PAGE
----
Film-TV contract bargaining between actors and studios remained on a sluggish track Thursday with negotiators announcing a six-day break after only three hours of negotiations.
The leisurely pace of the talks and the length of the hiatus, which comes only five weeks before the contract expires, strongly signal that there’s little possibility of wrapping up an early deal.
Many in Hollywood hoped that negotiators could use the May 4 Writers Guild pact to help reach an agreement well before the June 30 deadline, eliminating worries about the possibility of a strike.
But reps for the Screen Actors Guild and the American Federation of Television & Radio Artists have held only four afternoon sessions since talks started May 15, likely reflecting the thesps’ intention to take the talks down to the June 30 deadline and possibly several days beyond.
Talks resume next week
Negotiations will resume Wednesday at the Alliance of Motion Picture & Television Producers headquarters in Encino. Both sides continued to observe the news blackout, but the six-day break enables East Coast reps for actors to fly home for the Memorial Day holiday.
Talks recessed at 5:30 p.m. Though details of the proposals are sketchy, recent speculation is that the two sides remain far apart.
Reps had no comment on specifics and whether SAG and AFTRA have moderated their original proposal, which came in well above expectations and included a 5% annual hike in minimums. Under the current film-TV pact, the SAG daily minimum is $617 and the weekly is $2,147.
The industry’s proposals include creating a new class of lower rates for performers who have less than four lines in a production; easing some of the requirements for producers to fly performers in first class; and offering a 50% discount on residuals for half-hour TV shows in syndication markets reaching under 50% of U.S. viewers.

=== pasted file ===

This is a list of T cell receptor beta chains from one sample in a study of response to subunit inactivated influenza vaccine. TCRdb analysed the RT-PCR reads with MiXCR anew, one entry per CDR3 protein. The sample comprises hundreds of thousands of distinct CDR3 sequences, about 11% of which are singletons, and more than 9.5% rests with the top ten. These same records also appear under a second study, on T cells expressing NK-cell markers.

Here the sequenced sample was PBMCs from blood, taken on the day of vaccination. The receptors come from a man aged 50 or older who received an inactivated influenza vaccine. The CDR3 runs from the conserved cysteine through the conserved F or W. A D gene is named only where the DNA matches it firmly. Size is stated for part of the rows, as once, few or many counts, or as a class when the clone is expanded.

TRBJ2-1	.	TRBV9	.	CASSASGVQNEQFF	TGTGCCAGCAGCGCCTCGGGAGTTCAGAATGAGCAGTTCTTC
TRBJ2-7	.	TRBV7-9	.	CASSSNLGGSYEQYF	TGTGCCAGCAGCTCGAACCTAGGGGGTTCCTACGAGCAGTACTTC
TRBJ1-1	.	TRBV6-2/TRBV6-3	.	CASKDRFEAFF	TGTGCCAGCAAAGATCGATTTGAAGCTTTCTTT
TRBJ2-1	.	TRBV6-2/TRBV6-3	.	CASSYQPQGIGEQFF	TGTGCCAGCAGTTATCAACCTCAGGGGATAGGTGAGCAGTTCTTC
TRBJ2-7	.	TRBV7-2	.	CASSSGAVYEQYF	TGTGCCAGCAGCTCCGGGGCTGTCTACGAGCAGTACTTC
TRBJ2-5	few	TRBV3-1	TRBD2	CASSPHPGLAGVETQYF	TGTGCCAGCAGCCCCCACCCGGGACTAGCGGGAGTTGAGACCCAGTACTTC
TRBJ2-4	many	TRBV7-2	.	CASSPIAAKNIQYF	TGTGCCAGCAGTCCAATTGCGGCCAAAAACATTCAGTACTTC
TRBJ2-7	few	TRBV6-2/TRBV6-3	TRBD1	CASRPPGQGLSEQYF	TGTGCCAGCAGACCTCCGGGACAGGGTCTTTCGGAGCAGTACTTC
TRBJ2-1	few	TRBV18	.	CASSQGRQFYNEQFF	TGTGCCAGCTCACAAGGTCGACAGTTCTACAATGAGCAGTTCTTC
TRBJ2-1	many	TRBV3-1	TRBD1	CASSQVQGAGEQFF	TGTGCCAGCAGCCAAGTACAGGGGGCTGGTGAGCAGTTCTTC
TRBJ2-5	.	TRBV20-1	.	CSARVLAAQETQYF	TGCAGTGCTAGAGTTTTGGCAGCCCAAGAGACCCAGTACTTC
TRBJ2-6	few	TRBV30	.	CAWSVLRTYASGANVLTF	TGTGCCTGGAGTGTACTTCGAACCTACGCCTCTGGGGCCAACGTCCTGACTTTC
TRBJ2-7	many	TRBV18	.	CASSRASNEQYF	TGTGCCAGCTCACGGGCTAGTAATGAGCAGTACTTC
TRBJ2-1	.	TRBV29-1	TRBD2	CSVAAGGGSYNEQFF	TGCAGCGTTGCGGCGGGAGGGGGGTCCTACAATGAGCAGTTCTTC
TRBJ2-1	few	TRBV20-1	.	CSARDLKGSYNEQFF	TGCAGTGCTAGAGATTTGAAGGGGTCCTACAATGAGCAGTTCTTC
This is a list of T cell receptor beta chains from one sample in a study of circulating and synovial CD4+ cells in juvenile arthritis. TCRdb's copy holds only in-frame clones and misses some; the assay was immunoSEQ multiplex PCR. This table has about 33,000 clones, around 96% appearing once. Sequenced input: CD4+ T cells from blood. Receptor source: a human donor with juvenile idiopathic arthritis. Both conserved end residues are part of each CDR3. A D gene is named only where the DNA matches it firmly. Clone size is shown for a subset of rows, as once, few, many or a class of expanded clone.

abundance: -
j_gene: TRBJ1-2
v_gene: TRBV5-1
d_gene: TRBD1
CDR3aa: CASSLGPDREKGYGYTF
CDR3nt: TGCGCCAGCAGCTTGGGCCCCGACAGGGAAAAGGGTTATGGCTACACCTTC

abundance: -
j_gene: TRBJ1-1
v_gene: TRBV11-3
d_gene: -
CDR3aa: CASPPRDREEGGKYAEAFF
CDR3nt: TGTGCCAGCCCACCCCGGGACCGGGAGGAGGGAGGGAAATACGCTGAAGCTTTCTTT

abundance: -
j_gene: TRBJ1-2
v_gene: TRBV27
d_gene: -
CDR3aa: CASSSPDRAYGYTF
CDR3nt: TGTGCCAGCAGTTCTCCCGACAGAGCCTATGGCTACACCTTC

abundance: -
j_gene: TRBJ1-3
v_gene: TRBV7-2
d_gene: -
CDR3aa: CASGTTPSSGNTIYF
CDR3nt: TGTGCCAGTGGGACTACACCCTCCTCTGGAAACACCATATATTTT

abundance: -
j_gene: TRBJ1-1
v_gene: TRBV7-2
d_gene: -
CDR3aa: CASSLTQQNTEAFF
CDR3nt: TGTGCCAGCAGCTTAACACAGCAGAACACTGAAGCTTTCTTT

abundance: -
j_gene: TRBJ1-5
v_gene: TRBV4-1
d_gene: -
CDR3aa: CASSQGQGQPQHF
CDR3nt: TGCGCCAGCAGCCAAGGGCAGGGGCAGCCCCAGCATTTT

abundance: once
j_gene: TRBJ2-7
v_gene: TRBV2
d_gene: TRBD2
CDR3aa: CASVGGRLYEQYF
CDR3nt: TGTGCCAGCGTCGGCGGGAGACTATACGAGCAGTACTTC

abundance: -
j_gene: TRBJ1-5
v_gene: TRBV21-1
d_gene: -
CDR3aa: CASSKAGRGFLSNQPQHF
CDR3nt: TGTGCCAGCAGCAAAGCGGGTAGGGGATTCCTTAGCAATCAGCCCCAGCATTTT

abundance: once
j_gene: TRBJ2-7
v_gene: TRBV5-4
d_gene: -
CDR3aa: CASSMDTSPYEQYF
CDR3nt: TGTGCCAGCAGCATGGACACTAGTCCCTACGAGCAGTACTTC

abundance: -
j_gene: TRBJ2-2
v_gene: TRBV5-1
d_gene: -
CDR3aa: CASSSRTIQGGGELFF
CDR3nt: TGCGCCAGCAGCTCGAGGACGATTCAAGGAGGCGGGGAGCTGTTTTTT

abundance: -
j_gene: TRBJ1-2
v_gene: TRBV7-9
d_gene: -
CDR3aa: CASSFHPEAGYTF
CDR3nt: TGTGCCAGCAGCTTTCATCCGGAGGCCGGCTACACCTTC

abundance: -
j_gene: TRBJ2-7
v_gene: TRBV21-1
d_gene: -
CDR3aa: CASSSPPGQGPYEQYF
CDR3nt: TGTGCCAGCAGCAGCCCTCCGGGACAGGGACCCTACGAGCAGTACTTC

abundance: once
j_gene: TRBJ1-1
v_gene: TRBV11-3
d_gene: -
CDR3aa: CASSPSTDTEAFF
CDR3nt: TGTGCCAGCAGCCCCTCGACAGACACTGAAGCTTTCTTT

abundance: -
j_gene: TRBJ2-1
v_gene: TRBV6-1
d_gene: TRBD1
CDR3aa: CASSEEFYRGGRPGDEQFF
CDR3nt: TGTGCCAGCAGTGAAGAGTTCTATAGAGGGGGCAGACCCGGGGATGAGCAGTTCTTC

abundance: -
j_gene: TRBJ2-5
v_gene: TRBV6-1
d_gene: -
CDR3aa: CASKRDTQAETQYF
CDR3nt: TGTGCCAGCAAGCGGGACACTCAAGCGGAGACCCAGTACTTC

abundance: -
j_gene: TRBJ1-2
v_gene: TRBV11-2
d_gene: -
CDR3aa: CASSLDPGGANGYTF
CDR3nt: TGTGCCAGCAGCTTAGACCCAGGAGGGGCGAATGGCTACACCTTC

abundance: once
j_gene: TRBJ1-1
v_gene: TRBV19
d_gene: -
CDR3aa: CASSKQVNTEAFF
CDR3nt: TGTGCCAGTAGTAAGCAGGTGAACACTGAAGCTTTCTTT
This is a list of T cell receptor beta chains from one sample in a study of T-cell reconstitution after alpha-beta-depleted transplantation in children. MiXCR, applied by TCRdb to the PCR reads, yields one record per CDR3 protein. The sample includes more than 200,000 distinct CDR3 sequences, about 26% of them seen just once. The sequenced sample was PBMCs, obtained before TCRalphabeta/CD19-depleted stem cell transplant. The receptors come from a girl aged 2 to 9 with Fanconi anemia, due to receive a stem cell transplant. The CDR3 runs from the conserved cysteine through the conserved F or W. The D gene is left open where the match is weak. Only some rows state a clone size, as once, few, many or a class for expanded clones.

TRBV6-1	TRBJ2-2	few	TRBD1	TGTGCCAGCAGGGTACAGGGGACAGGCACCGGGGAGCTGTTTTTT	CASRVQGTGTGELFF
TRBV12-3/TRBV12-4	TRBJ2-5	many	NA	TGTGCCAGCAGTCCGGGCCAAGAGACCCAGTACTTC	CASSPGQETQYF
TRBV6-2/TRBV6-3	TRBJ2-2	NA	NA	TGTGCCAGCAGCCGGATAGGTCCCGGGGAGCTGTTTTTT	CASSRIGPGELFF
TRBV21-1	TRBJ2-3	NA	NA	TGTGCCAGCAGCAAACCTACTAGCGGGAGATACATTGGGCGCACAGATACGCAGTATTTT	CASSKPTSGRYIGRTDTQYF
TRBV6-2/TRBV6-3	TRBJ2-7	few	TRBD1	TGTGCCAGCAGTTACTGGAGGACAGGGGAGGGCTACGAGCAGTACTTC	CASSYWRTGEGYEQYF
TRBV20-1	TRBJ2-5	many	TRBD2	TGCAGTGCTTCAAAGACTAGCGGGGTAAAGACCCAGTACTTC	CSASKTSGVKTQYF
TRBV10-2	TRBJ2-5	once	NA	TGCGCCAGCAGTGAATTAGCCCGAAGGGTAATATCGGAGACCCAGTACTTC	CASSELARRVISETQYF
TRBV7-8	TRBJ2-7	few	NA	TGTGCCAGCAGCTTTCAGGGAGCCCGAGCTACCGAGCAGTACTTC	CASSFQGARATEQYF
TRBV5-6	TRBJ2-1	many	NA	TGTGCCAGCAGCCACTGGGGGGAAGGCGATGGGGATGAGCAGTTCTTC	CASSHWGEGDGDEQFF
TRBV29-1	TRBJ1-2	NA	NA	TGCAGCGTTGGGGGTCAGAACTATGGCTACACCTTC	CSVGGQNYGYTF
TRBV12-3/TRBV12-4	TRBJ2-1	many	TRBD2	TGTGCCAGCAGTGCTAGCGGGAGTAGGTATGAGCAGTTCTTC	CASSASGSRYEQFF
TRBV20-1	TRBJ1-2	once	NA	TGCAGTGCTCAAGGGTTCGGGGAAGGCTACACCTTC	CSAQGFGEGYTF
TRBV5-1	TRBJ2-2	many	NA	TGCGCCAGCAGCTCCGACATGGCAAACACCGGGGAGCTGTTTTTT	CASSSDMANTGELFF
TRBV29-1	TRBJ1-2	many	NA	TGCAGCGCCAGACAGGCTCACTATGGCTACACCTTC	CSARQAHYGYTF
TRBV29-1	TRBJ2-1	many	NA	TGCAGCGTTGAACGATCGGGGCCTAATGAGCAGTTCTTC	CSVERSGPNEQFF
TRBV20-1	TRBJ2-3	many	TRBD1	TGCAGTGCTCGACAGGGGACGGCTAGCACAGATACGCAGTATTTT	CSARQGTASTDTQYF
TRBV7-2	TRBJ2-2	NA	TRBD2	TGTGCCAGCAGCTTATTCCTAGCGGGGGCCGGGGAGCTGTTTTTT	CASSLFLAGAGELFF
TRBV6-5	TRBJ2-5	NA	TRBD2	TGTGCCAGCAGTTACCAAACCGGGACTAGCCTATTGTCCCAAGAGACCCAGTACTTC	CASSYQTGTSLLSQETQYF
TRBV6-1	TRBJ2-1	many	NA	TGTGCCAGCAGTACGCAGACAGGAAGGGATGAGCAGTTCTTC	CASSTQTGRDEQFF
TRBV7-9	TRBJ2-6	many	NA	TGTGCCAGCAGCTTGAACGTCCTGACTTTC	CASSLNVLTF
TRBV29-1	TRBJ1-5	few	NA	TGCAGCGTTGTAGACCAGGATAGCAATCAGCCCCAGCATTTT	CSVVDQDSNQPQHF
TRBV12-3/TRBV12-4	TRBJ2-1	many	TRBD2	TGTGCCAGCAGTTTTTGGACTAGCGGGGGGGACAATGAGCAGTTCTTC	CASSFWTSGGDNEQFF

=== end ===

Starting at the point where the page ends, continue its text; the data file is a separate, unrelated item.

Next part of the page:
The Writers Guild agreement included a similar provision for a discount on TV shows, with the condition that it will be an experimental program for the three years of the contract.
SAG has also indicated that it is on the verge of offering interim or waiver deals that would allow independent producers to start movies after June 30 with SAG members even if there is a strike. A guild exec recently wrote producers that the SAG/AFTRA negotiating committee was “in the process” of approving use of such deals but gave no date for completing that move.
SAG prexy William Daniels has declared he is strongly in favor of granting waivers for low-budget filmmakers but has also stressed the ultimate decision will be made by the negotiating committee. Waivers would allow companies to use SAG actors during a strike by agreeing either to terms of the guild’s last offer or to the final settlement.
Hardliners within SAG believe granting waivers is misguided since it takes away leverage at the negotiating table, but moderates contend it reinforces the value of the contract that SAG is seeking. SAG has received hundreds of waiver requests from independent filmmakers this year.
SAG has already granted “extension” agreements to several independent projects already in production that will allow members to keep working if there is a strike (Daily Variety, May 24).